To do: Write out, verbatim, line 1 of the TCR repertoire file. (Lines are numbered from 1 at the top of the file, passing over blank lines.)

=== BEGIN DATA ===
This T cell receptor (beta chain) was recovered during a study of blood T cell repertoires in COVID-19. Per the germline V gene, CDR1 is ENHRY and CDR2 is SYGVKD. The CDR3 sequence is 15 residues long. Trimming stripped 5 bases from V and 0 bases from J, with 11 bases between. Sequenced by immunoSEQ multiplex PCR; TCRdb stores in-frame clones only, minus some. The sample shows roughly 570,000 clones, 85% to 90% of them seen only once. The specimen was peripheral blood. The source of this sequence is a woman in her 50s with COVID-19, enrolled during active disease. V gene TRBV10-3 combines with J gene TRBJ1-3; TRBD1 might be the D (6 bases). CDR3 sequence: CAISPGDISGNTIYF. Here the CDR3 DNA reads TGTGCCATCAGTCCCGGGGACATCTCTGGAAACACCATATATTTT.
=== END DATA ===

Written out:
This T cell receptor (beta chain) was recovered during a study of blood T cell repertoires in COVID-19. Per the germline V gene, CDR1 is ENHRY and CDR2 is SYGVKD. The CDR3 sequence is 15 residues long. Trimming stripped 5 bases from V and 0 bases from J, with 11 bases between. Sequenced by immunoSEQ multiplex PCR; TCRdb stores in-frame clones only, minus some. The sample shows roughly 570,000 clones, 85% to 90% of them seen only once. The specimen was peripheral blood. The source of this sequence is a woman in her 50s with COVID-19, enrolled during active disease. V gene TRBV10-3 combines with J gene TRBJ1-3; TRBD1 might be the D (6 bases). CDR3 sequence: CAISPGDISGNTIYF. Here the CDR3 DNA reads TGTGCCATCAGTCCCGGGGACATCTCTGGAAACACCATATATTTT.